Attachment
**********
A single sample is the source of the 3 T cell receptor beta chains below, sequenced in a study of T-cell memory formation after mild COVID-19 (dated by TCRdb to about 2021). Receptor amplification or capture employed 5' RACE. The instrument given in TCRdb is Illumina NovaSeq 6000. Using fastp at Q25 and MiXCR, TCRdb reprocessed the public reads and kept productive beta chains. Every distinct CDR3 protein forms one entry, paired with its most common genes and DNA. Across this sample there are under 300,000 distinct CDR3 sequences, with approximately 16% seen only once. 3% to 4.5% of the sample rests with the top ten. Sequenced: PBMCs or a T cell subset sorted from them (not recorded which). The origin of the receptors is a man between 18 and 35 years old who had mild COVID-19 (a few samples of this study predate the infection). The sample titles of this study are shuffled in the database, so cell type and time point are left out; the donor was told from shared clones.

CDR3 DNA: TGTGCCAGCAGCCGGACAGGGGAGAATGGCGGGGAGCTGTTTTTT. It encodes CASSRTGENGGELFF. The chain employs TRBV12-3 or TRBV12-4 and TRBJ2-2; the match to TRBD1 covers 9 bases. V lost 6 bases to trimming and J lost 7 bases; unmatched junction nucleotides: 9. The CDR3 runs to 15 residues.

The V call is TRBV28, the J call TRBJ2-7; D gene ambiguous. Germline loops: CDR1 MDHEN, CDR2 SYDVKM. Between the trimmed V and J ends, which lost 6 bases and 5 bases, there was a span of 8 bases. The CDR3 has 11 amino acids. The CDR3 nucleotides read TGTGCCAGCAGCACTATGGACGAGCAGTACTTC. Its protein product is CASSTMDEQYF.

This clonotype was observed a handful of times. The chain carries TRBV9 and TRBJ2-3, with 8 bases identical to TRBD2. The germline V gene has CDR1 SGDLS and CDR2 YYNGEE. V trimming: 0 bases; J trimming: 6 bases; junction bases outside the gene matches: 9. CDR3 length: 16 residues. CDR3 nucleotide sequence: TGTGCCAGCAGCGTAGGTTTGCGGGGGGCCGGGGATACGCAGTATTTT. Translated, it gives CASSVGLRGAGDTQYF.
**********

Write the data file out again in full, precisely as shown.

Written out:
A single sample is the source of the 3 T cell receptor beta chains below, sequenced in a study of T-cell memory formation after mild COVID-19 (dated by TCRdb to about 2021). Receptor amplification or capture employed 5' RACE. The instrument given in TCRdb is Illumina NovaSeq 6000. Using fastp at Q25 and MiXCR, TCRdb reprocessed the public reads and kept productive beta chains. Every distinct CDR3 protein forms one entry, paired with its most common genes and DNA. Across this sample there are under 300,000 distinct CDR3 sequences, with approximately 16% seen only once. 3% to 4.5% of the sample rests with the top ten. Sequenced: PBMCs or a T cell subset sorted from them (not recorded which). The origin of the receptors is a man between 18 and 35 years old who had mild COVID-19 (a few samples of this study predate the infection). The sample titles of this study are shuffled in the database, so cell type and time point are left out; the donor was told from shared clones.

CDR3 DNA: TGTGCCAGCAGCCGGACAGGGGAGAATGGCGGGGAGCTGTTTTTT. It encodes CASSRTGENGGELFF. The chain employs TRBV12-3 or TRBV12-4 and TRBJ2-2; the match to TRBD1 covers 9 bases. V lost 6 bases to trimming and J lost 7 bases; unmatched junction nucleotides: 9. The CDR3 runs to 15 residues.

The V call is TRBV28, the J call TRBJ2-7; D gene ambiguous. Germline loops: CDR1 MDHEN, CDR2 SYDVKM. Between the trimmed V and J ends, which lost 6 bases and 5 bases, there was a span of 8 bases. The CDR3 has 11 amino acids. The CDR3 nucleotides read TGTGCCAGCAGCACTATGGACGAGCAGTACTTC. Its protein product is CASSTMDEQYF.

This clonotype was observed a handful of times. The chain carries TRBV9 and TRBJ2-3, with 8 bases identical to TRBD2. The germline V gene has CDR1 SGDLS and CDR2 YYNGEE. V trimming: 0 bases; J trimming: 6 bases; junction bases outside the gene matches: 9. CDR3 length: 16 residues. CDR3 nucleotide sequence: TGTGCCAGCAGCGTAGGTTTGCGGGGGGCCGGGGATACGCAGTATTTT. Translated, it gives CASSVGLRGAGDTQYF.